A to Z Challenge – Effort


Yesterday, I wrote about defeat, that feeling that nothing will come of the work that we do or the things we try to create. Today, I feel a bit better. After feeling defeated all day, I finally had a moment in which I felt as though I could accomplish something with my book. So I finished a scene. I wrote only about 1,300 words, but it was something, and I was proud of the accomplishment if not necessarily the words themselves. It felt good to finish that scene. It felt good to write anything after a week of being unable to put anything from that work into words.

I’m reminded of what an effort writing is. It takes a little bit of talent but primarily takes determination, hard work, and persistence. If we take the time to sit down and put something, anything, on paper, and if we don’t give up on our crappy first drafts, we have the chance to create something of value. But if we do not work at it, if we just give up and give in, then nothing will come of the work we have put in other than further discouragement.

I keep thinking that I’ll fall back into another bout of depression if I can’t write a certain number of words per day or get a scene perfectly written on the first try, but that’s not true. What truly bothers me is the thought that I won’t finish the novel at all – and the only way I won’t finish is if I stop making the effort to work at it.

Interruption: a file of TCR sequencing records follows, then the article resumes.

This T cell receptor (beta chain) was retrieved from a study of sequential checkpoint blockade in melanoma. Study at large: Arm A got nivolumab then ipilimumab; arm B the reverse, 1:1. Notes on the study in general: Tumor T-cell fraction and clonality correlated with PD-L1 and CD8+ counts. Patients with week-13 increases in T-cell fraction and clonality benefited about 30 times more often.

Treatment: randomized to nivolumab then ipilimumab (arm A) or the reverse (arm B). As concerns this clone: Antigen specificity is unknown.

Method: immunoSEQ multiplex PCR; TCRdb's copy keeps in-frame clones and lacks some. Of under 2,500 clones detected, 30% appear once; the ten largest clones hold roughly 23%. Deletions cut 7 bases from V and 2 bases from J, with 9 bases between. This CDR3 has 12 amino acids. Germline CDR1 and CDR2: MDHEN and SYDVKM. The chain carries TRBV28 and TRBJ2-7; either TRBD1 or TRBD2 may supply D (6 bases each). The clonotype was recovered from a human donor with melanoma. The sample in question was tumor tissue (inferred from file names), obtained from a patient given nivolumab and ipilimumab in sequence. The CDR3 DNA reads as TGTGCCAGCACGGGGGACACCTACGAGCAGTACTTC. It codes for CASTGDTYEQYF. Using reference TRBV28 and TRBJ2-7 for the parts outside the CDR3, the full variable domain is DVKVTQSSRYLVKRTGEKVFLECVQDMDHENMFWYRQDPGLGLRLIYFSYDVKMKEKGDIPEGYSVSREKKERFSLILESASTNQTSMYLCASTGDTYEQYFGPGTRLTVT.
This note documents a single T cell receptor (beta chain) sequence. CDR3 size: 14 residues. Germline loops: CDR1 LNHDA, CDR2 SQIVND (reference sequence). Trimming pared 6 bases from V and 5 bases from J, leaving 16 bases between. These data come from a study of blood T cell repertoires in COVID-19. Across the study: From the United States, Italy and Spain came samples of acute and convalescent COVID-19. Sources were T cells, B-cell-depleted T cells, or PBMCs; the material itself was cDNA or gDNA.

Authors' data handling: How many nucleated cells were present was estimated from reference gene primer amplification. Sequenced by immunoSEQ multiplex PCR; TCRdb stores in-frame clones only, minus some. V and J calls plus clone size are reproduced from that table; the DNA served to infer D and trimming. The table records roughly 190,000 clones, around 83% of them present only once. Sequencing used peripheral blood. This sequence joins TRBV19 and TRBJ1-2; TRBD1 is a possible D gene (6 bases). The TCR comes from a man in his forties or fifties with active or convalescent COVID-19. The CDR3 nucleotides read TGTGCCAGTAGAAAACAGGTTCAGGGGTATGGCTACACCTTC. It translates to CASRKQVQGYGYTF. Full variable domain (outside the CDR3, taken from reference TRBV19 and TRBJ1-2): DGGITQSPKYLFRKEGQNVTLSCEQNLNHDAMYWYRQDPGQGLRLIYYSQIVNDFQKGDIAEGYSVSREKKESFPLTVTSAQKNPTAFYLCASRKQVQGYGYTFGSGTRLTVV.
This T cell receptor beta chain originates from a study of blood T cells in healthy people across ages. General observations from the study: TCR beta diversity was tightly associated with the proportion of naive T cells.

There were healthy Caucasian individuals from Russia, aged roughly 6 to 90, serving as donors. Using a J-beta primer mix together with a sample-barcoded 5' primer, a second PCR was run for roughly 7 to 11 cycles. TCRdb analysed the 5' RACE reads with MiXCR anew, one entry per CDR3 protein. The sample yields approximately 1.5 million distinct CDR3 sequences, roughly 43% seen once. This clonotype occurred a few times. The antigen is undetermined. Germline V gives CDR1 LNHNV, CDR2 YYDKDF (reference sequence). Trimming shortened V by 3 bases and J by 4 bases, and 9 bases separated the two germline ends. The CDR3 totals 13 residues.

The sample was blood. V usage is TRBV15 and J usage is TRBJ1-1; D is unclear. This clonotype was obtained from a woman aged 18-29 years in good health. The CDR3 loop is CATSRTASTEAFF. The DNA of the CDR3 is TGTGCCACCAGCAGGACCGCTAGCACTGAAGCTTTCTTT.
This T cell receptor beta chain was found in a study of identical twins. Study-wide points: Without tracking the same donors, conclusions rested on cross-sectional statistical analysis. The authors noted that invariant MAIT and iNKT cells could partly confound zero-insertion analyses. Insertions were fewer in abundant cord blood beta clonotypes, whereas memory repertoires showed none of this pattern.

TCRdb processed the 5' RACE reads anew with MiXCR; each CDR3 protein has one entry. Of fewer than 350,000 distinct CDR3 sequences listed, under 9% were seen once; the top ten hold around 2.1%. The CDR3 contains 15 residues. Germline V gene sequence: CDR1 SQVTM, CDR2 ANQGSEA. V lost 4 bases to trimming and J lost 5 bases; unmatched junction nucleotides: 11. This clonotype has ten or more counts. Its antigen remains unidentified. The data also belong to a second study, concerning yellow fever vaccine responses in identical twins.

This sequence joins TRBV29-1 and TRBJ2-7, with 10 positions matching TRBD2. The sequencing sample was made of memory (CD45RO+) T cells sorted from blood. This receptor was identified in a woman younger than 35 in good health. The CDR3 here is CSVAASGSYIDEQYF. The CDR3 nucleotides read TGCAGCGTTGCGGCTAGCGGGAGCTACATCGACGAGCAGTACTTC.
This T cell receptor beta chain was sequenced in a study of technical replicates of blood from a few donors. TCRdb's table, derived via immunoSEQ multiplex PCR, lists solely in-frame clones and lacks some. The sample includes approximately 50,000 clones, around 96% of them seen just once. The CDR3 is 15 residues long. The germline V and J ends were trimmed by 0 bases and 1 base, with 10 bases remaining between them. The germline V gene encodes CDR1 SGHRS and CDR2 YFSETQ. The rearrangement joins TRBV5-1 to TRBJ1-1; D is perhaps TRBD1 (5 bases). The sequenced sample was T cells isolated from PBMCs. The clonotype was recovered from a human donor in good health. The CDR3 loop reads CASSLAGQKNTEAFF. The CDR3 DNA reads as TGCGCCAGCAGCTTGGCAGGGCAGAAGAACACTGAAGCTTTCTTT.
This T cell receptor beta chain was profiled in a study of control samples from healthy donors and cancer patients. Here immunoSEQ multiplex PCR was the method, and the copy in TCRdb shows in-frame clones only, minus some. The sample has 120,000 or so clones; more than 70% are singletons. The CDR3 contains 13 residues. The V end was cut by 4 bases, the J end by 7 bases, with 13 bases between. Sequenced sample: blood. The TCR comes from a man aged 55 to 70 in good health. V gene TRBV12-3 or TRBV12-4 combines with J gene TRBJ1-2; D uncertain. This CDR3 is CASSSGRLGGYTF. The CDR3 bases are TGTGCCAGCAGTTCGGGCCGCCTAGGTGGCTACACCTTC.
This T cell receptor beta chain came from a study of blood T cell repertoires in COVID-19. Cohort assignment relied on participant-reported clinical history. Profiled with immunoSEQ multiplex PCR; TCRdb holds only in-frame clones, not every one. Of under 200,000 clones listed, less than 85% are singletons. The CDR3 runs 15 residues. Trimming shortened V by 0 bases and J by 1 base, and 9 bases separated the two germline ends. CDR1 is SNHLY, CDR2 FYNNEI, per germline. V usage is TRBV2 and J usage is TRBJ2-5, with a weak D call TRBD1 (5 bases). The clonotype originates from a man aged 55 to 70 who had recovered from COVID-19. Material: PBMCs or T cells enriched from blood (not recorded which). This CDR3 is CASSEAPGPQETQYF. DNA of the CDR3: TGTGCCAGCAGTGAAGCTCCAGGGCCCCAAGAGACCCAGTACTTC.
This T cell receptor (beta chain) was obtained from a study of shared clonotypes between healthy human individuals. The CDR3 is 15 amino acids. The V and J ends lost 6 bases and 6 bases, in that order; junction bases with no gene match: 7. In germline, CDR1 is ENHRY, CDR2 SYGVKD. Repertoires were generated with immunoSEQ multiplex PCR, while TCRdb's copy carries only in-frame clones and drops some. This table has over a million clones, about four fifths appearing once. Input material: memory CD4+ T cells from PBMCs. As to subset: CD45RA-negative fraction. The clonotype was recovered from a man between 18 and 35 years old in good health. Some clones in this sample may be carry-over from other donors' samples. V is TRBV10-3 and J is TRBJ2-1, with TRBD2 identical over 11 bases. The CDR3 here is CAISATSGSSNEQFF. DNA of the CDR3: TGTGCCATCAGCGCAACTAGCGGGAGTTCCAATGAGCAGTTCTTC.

So how do we keep up the effort? I think remembering the ultimate goal is an important part. The goal is the “why” – why you do what you do. My husband, who is in advertising, always has his interns read Simon Sinek’s Start with Why. The “why” that Simon Sinek talks about is why a person does what he or she does. For us writers, the “why” is why you write, why you go through the painful, messy process of creating a written work, not what you do or how you do it.  This concept plays a huge role in how my husband runs his business. His business has a firm “why” established for how it operates, and the business helps its clients determine and promote their “why’s” as well. In order to effectively complete a goal, we must remember why we are doing it in the first place. Are you writing for therapy, as I am? Are you writing to leave something behind for your kids or grandkids? Are you writing to make a difference in the world?

Since I am primarily writing for therapy, using writing as a form to better understand myself and how I relate to the world around me, I need to remember not to focus so much on what I am writing and how I am writing but why I am writng. Remembering the why will help me accomplish the what and how and will keep me going when I want give up.

So, why do you write, and what tips do you have for reminding yourself of why you do what you do?


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